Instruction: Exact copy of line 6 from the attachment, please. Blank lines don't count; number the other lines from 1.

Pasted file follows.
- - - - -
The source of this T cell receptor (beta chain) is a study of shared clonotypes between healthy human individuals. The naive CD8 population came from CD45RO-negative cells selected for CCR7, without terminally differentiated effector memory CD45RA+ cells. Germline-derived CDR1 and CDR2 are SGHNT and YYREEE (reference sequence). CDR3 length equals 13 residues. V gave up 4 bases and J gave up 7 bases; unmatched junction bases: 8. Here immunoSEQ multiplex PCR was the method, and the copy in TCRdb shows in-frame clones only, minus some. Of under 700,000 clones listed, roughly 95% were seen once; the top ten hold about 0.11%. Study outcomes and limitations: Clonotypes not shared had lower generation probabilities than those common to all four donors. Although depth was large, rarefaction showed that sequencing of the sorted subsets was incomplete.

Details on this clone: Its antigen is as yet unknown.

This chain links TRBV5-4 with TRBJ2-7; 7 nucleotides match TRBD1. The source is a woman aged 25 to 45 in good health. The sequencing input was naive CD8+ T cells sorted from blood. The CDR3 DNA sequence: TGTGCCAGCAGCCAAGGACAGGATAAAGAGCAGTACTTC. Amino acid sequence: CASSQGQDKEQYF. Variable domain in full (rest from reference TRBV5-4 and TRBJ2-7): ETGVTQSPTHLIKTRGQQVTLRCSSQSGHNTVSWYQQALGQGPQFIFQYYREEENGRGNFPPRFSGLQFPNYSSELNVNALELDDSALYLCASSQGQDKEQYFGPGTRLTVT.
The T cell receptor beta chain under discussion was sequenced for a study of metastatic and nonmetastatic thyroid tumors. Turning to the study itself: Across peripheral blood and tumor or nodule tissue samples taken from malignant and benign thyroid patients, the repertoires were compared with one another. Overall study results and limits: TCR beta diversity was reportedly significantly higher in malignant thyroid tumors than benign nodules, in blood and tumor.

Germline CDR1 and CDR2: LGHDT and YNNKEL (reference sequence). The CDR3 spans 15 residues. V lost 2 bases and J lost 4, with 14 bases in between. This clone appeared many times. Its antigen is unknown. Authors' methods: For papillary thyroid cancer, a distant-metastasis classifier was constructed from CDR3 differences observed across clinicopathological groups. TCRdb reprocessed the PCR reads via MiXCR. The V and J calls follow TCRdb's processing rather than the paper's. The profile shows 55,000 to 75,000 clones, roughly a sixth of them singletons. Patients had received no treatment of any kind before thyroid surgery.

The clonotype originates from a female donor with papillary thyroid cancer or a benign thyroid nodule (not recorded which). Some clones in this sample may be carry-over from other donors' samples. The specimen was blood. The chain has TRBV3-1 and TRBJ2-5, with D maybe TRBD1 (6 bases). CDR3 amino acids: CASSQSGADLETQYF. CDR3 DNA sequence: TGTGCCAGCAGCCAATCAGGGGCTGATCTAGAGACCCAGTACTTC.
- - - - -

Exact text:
The clonotype originates from a female donor with papillary thyroid cancer or a benign thyroid nodule (not recorded which). Some clones in this sample may be carry-over from other donors' samples. The specimen was blood. The chain has TRBV3-1 and TRBJ2-5, with D maybe TRBD1 (6 bases). CDR3 amino acids: CASSQSGADLETQYF. CDR3 DNA sequence: TGTGCCAGCAGCCAATCAGGGGCTGATCTAGAGACCCAGTACTTC.